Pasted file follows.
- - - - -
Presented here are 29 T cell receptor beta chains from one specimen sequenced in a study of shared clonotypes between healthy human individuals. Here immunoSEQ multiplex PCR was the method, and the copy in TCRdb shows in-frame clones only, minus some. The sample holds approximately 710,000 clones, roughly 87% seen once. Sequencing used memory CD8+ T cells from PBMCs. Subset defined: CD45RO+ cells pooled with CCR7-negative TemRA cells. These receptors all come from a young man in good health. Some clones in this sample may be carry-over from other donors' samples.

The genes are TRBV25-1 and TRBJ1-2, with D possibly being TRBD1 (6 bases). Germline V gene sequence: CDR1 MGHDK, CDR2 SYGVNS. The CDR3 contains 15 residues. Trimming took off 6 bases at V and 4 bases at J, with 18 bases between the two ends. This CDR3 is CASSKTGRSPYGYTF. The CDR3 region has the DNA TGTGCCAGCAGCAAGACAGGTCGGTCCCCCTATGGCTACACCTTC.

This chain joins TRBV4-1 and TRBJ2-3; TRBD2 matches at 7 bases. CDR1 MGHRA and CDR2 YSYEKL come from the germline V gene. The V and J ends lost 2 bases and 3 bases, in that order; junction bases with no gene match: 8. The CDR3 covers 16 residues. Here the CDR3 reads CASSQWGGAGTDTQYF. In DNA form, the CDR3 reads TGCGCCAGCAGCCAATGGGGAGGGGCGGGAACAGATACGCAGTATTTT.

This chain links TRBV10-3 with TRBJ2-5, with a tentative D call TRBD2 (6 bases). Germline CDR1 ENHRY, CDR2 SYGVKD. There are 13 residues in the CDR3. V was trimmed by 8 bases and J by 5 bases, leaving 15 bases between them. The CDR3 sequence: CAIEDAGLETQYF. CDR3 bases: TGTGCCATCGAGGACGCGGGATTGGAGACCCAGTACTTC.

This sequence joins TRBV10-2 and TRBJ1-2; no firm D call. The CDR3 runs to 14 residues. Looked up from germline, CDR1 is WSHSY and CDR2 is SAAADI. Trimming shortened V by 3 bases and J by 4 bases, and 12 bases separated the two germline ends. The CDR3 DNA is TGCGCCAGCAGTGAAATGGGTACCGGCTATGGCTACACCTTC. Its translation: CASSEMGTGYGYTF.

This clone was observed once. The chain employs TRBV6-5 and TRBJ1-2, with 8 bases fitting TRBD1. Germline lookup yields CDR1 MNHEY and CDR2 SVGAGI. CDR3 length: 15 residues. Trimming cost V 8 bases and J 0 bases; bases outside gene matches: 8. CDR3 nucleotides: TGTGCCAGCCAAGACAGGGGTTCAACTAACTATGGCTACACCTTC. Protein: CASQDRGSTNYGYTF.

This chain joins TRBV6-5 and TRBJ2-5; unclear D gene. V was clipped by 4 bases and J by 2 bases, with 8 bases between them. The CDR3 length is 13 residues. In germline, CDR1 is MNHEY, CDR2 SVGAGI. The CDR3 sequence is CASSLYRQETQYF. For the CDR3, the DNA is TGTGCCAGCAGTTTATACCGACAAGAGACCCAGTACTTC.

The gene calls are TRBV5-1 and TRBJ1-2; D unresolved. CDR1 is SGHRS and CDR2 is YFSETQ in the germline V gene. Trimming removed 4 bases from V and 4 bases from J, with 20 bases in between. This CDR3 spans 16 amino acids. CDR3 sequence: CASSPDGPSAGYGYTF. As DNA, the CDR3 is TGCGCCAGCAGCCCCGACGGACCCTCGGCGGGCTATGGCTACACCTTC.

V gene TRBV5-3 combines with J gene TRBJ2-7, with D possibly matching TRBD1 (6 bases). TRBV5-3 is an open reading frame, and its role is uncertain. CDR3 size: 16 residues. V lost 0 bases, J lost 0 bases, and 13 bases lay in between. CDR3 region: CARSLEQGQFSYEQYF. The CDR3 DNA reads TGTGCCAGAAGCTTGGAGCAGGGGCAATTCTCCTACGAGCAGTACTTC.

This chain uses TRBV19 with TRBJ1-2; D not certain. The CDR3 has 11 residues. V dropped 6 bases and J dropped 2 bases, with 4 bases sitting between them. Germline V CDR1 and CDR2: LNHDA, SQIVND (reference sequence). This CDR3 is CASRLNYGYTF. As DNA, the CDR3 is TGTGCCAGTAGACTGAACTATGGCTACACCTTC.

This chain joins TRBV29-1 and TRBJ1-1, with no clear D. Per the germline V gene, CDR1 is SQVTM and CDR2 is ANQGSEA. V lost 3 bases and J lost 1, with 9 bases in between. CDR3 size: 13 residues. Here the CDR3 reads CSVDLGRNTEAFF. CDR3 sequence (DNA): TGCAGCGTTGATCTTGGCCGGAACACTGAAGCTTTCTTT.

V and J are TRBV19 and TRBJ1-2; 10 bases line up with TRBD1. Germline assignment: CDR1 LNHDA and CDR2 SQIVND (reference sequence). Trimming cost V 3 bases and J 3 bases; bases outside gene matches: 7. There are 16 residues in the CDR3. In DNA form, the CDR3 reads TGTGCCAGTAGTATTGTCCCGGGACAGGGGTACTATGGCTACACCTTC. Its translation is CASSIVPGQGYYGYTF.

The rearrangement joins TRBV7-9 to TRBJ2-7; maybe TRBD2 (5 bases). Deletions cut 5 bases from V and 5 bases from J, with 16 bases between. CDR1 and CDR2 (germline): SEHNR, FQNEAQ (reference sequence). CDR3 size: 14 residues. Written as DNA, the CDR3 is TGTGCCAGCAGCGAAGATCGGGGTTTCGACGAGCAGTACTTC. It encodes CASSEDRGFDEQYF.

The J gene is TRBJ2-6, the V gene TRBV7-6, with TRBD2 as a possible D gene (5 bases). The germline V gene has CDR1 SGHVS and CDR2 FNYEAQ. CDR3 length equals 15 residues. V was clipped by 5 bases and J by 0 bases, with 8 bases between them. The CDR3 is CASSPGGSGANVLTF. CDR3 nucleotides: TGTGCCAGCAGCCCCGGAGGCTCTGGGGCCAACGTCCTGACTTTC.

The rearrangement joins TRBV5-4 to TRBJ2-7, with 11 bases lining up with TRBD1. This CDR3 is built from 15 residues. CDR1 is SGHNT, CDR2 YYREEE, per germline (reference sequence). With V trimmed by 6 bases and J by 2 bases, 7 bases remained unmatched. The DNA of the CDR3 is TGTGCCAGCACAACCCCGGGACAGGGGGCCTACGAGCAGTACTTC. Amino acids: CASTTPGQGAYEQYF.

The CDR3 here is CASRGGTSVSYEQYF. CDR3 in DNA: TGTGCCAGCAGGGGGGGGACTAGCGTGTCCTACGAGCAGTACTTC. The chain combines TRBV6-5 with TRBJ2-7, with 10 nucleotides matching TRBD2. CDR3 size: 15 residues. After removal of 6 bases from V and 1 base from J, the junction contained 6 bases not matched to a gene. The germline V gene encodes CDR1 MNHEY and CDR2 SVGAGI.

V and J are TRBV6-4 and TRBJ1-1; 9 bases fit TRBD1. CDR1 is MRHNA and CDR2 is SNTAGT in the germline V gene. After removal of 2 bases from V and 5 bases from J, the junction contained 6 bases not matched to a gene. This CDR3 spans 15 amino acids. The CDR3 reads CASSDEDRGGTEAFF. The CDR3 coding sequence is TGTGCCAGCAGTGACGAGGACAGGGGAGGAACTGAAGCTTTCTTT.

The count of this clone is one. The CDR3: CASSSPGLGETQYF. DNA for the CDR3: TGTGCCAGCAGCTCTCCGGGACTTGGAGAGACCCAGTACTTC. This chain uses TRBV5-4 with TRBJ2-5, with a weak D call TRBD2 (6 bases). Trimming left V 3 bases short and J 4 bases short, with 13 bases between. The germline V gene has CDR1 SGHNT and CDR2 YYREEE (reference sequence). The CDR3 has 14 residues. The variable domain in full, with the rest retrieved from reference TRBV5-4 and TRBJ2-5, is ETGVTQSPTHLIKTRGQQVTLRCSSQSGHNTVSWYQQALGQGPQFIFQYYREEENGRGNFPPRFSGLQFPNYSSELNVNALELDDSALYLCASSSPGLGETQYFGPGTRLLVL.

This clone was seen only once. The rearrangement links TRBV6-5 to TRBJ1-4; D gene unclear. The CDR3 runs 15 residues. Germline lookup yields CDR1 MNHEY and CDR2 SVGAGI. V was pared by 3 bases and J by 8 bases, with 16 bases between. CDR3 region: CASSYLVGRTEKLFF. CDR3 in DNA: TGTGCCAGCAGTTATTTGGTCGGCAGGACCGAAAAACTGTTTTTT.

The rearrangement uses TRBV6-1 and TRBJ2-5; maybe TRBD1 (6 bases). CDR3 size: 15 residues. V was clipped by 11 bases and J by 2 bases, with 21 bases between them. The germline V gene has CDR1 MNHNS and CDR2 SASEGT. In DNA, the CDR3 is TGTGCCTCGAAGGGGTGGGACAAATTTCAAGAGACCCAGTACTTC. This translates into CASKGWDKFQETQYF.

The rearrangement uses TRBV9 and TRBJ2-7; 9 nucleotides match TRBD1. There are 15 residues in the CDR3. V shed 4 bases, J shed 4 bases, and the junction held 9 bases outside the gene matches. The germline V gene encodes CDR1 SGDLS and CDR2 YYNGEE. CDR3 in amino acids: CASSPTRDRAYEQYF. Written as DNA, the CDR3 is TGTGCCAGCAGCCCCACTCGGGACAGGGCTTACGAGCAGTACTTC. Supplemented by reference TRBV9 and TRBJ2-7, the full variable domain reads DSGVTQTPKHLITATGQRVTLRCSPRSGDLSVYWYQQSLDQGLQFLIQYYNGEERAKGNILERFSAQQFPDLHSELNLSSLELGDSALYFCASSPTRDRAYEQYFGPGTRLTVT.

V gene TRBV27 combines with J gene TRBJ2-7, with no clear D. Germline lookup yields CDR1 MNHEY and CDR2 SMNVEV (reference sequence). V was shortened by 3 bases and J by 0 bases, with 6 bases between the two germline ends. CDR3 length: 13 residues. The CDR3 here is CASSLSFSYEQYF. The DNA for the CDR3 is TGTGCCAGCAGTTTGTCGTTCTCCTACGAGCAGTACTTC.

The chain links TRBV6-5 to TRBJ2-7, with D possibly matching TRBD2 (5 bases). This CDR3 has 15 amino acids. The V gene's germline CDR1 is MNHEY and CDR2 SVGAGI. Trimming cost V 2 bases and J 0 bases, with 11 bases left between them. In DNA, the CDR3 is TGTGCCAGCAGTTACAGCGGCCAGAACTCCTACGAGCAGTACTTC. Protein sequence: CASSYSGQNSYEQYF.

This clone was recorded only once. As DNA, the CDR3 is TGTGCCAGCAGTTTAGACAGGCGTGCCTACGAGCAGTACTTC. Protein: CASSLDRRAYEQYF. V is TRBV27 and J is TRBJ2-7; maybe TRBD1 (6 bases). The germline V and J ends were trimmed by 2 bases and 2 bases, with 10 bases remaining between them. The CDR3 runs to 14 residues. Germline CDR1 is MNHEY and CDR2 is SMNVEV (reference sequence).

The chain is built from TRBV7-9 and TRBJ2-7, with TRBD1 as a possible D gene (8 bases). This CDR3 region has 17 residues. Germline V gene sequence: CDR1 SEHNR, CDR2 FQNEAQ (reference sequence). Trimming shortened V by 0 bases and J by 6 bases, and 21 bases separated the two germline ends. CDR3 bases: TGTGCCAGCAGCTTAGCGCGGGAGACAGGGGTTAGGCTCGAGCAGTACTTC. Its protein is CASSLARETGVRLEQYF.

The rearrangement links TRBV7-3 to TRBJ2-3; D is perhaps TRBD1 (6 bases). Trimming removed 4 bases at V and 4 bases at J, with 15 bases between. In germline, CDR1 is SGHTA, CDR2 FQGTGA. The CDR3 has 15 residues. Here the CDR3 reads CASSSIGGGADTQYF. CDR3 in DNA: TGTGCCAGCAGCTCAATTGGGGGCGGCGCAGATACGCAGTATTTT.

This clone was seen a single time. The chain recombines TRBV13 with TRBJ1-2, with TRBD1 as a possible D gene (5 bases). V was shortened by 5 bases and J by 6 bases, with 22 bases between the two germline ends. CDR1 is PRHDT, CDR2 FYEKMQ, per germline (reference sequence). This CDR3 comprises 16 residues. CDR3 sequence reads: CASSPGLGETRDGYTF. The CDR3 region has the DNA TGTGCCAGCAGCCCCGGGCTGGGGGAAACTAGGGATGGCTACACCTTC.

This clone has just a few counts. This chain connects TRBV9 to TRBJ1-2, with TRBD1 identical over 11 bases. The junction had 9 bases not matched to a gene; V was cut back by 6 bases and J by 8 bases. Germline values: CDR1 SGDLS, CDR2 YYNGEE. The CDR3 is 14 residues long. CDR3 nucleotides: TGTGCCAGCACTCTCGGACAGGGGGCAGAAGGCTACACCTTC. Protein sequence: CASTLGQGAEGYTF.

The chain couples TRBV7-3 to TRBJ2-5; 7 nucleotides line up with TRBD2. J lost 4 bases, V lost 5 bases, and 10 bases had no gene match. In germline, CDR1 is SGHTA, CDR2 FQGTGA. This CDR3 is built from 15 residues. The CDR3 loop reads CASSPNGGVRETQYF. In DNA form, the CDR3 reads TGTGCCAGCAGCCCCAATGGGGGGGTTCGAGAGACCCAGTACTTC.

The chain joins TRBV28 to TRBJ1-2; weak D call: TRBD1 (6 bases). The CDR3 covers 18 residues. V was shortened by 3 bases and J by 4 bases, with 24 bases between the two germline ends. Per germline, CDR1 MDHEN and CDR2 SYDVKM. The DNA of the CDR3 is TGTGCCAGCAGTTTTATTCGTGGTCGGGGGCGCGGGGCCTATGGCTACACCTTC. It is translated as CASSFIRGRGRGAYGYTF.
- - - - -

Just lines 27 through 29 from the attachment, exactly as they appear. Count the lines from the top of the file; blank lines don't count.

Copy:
This clone was seen a single time. The chain recombines TRBV13 with TRBJ1-2, with TRBD1 as a possible D gene (5 bases). V was shortened by 5 bases and J by 6 bases, with 22 bases between the two germline ends. CDR1 is PRHDT, CDR2 FYEKMQ, per germline (reference sequence). This CDR3 comprises 16 residues. CDR3 sequence reads: CASSPGLGETRDGYTF. The CDR3 region has the DNA TGTGCCAGCAGCCCCGGGCTGGGGGAAACTAGGGATGGCTACACCTTC.

This clone has just a few counts. This chain connects TRBV9 to TRBJ1-2, with TRBD1 identical over 11 bases. The junction had 9 bases not matched to a gene; V was cut back by 6 bases and J by 8 bases. Germline values: CDR1 SGDLS, CDR2 YYNGEE. The CDR3 is 14 residues long. CDR3 nucleotides: TGTGCCAGCACTCTCGGACAGGGGGCAGAAGGCTACACCTTC. Protein sequence: CASTLGQGAEGYTF.

The chain couples TRBV7-3 to TRBJ2-5; 7 nucleotides line up with TRBD2. J lost 4 bases, V lost 5 bases, and 10 bases had no gene match. In germline, CDR1 is SGHTA, CDR2 FQGTGA. This CDR3 is built from 15 residues. The CDR3 loop reads CASSPNGGVRETQYF. In DNA form, the CDR3 reads TGTGCCAGCAGCCCCAATGGGGGGGTTCGAGAGACCCAGTACTTC.